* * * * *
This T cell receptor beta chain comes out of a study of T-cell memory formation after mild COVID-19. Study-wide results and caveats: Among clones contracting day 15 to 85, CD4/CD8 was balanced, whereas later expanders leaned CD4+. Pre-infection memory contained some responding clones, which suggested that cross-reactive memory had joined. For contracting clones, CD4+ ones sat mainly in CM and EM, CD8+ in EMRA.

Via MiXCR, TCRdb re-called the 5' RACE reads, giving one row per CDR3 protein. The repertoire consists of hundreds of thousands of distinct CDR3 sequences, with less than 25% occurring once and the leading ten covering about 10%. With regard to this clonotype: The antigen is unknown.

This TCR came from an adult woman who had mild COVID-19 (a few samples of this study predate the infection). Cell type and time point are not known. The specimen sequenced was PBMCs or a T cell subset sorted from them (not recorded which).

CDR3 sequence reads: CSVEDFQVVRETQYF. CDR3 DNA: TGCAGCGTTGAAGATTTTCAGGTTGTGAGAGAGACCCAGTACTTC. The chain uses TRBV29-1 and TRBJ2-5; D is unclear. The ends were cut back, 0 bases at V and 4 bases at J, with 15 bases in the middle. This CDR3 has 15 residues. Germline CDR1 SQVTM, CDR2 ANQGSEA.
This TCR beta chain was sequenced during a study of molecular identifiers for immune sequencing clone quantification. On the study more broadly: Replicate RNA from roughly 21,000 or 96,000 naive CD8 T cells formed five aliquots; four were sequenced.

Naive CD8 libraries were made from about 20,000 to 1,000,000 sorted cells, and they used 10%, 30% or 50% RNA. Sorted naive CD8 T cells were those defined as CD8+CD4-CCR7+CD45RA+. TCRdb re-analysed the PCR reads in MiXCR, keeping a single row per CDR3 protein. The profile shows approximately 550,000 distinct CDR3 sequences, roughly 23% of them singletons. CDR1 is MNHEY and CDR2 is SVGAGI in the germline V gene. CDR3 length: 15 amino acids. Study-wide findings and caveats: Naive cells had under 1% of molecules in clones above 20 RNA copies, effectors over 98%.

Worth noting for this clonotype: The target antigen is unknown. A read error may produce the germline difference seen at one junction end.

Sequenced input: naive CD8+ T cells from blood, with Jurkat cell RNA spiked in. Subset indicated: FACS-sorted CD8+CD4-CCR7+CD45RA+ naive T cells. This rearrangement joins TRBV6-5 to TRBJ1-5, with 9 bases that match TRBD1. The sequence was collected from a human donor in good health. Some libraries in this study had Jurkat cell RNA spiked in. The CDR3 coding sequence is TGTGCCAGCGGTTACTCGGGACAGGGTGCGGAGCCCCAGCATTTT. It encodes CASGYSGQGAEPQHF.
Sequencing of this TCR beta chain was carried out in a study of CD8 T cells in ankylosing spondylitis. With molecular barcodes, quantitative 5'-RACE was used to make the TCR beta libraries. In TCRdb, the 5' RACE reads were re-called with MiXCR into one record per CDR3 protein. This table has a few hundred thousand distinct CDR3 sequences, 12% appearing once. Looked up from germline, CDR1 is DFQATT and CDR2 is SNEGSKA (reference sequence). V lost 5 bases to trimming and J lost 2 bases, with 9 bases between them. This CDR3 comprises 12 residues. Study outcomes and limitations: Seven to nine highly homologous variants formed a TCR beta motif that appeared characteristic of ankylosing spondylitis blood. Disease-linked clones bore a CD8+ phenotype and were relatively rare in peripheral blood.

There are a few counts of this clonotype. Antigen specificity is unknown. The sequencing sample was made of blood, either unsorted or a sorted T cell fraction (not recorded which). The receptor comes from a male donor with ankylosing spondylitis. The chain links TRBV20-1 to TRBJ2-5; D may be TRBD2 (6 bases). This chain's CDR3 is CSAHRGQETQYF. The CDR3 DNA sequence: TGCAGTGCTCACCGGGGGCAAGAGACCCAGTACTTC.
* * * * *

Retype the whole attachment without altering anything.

This T cell receptor beta chain comes out of a study of T-cell memory formation after mild COVID-19. Study-wide results and caveats: Among clones contracting day 15 to 85, CD4/CD8 was balanced, whereas later expanders leaned CD4+. Pre-infection memory contained some responding clones, which suggested that cross-reactive memory had joined. For contracting clones, CD4+ ones sat mainly in CM and EM, CD8+ in EMRA.

Via MiXCR, TCRdb re-called the 5' RACE reads, giving one row per CDR3 protein. The repertoire consists of hundreds of thousands of distinct CDR3 sequences, with less than 25% occurring once and the leading ten covering about 10%. With regard to this clonotype: The antigen is unknown.

This TCR came from an adult woman who had mild COVID-19 (a few samples of this study predate the infection). Cell type and time point are not known. The specimen sequenced was PBMCs or a T cell subset sorted from them (not recorded which).

CDR3 sequence reads: CSVEDFQVVRETQYF. CDR3 DNA: TGCAGCGTTGAAGATTTTCAGGTTGTGAGAGAGACCCAGTACTTC. The chain uses TRBV29-1 and TRBJ2-5; D is unclear. The ends were cut back, 0 bases at V and 4 bases at J, with 15 bases in the middle. This CDR3 has 15 residues. Germline CDR1 SQVTM, CDR2 ANQGSEA.
This TCR beta chain was sequenced during a study of molecular identifiers for immune sequencing clone quantification. On the study more broadly: Replicate RNA from roughly 21,000 or 96,000 naive CD8 T cells formed five aliquots; four were sequenced.

Naive CD8 libraries were made from about 20,000 to 1,000,000 sorted cells, and they used 10%, 30% or 50% RNA. Sorted naive CD8 T cells were those defined as CD8+CD4-CCR7+CD45RA+. TCRdb re-analysed the PCR reads in MiXCR, keeping a single row per CDR3 protein. The profile shows approximately 550,000 distinct CDR3 sequences, roughly 23% of them singletons. CDR1 is MNHEY and CDR2 is SVGAGI in the germline V gene. CDR3 length: 15 amino acids. Study-wide findings and caveats: Naive cells had under 1% of molecules in clones above 20 RNA copies, effectors over 98%.

Worth noting for this clonotype: The target antigen is unknown. A read error may produce the germline difference seen at one junction end.

Sequenced input: naive CD8+ T cells from blood, with Jurkat cell RNA spiked in. Subset indicated: FACS-sorted CD8+CD4-CCR7+CD45RA+ naive T cells. This rearrangement joins TRBV6-5 to TRBJ1-5, with 9 bases that match TRBD1. The sequence was collected from a human donor in good health. Some libraries in this study had Jurkat cell RNA spiked in. The CDR3 coding sequence is TGTGCCAGCGGTTACTCGGGACAGGGTGCGGAGCCCCAGCATTTT. It encodes CASGYSGQGAEPQHF.
Sequencing of this TCR beta chain was carried out in a study of CD8 T cells in ankylosing spondylitis. With molecular barcodes, quantitative 5'-RACE was used to make the TCR beta libraries. In TCRdb, the 5' RACE reads were re-called with MiXCR into one record per CDR3 protein. This table has a few hundred thousand distinct CDR3 sequences, 12% appearing once. Looked up from germline, CDR1 is DFQATT and CDR2 is SNEGSKA (reference sequence). V lost 5 bases to trimming and J lost 2 bases, with 9 bases between them. This CDR3 comprises 12 residues. Study outcomes and limitations: Seven to nine highly homologous variants formed a TCR beta motif that appeared characteristic of ankylosing spondylitis blood. Disease-linked clones bore a CD8+ phenotype and were relatively rare in peripheral blood.

There are a few counts of this clonotype. Antigen specificity is unknown. The sequencing sample was made of blood, either unsorted or a sorted T cell fraction (not recorded which). The receptor comes from a male donor with ankylosing spondylitis. The chain links TRBV20-1 to TRBJ2-5; D may be TRBD2 (6 bases). This chain's CDR3 is CSAHRGQETQYF. The CDR3 DNA sequence: TGCAGTGCTCACCGGGGGCAAGAGACCCAGTACTTC.